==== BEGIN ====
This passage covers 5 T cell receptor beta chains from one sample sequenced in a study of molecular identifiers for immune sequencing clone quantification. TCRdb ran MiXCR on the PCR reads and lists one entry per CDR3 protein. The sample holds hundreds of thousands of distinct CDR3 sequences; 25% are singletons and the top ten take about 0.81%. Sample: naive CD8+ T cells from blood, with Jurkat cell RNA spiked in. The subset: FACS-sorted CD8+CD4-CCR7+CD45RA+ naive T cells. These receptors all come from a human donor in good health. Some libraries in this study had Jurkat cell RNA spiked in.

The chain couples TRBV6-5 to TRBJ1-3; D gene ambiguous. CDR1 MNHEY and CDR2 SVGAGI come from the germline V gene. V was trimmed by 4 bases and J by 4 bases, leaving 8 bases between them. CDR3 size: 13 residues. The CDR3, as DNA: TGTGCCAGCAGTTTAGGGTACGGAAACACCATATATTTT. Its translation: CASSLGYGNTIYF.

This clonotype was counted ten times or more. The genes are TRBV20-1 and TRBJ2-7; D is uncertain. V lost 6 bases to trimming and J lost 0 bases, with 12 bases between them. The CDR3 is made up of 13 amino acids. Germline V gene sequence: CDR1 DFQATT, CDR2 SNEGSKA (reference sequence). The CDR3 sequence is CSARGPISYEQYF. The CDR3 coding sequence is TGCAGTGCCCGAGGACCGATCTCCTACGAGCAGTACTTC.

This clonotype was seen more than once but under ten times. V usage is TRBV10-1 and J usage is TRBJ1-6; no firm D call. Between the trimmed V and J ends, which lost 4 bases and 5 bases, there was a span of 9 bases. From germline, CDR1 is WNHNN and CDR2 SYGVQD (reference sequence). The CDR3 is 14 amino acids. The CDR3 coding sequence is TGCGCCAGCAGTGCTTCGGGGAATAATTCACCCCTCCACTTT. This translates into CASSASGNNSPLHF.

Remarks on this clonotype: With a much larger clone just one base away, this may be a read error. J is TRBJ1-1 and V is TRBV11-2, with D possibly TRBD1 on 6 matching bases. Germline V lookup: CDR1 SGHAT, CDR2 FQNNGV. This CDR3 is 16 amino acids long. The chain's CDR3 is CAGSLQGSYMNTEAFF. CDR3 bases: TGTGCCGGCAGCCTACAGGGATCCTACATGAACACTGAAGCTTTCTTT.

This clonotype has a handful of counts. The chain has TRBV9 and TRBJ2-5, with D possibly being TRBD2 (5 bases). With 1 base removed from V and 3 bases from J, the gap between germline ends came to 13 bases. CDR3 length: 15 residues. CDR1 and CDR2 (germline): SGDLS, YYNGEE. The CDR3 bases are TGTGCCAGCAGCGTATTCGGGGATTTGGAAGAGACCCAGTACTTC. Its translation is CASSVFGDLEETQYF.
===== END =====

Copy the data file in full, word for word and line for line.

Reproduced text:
This passage covers 5 T cell receptor beta chains from one sample sequenced in a study of molecular identifiers for immune sequencing clone quantification. TCRdb ran MiXCR on the PCR reads and lists one entry per CDR3 protein. The sample holds hundreds of thousands of distinct CDR3 sequences; 25% are singletons and the top ten take about 0.81%. Sample: naive CD8+ T cells from blood, with Jurkat cell RNA spiked in. The subset: FACS-sorted CD8+CD4-CCR7+CD45RA+ naive T cells. These receptors all come from a human donor in good health. Some libraries in this study had Jurkat cell RNA spiked in.

The chain couples TRBV6-5 to TRBJ1-3; D gene ambiguous. CDR1 MNHEY and CDR2 SVGAGI come from the germline V gene. V was trimmed by 4 bases and J by 4 bases, leaving 8 bases between them. CDR3 size: 13 residues. The CDR3, as DNA: TGTGCCAGCAGTTTAGGGTACGGAAACACCATATATTTT. Its translation: CASSLGYGNTIYF.

This clonotype was counted ten times or more. The genes are TRBV20-1 and TRBJ2-7; D is uncertain. V lost 6 bases to trimming and J lost 0 bases, with 12 bases between them. The CDR3 is made up of 13 amino acids. Germline V gene sequence: CDR1 DFQATT, CDR2 SNEGSKA (reference sequence). The CDR3 sequence is CSARGPISYEQYF. The CDR3 coding sequence is TGCAGTGCCCGAGGACCGATCTCCTACGAGCAGTACTTC.

This clonotype was seen more than once but under ten times. V usage is TRBV10-1 and J usage is TRBJ1-6; no firm D call. Between the trimmed V and J ends, which lost 4 bases and 5 bases, there was a span of 9 bases. From germline, CDR1 is WNHNN and CDR2 SYGVQD (reference sequence). The CDR3 is 14 amino acids. The CDR3 coding sequence is TGCGCCAGCAGTGCTTCGGGGAATAATTCACCCCTCCACTTT. This translates into CASSASGNNSPLHF.

Remarks on this clonotype: With a much larger clone just one base away, this may be a read error. J is TRBJ1-1 and V is TRBV11-2, with D possibly TRBD1 on 6 matching bases. Germline V lookup: CDR1 SGHAT, CDR2 FQNNGV. This CDR3 is 16 amino acids long. The chain's CDR3 is CAGSLQGSYMNTEAFF. CDR3 bases: TGTGCCGGCAGCCTACAGGGATCCTACATGAACACTGAAGCTTTCTTT.

This clonotype has a handful of counts. The chain has TRBV9 and TRBJ2-5, with D possibly being TRBD2 (5 bases). With 1 base removed from V and 3 bases from J, the gap between germline ends came to 13 bases. CDR3 length: 15 residues. CDR1 and CDR2 (germline): SGDLS, YYNGEE. The CDR3 bases are TGTGCCAGCAGCGTATTCGGGGATTTGGAAGAGACCCAGTACTTC. Its translation is CASSVFGDLEETQYF.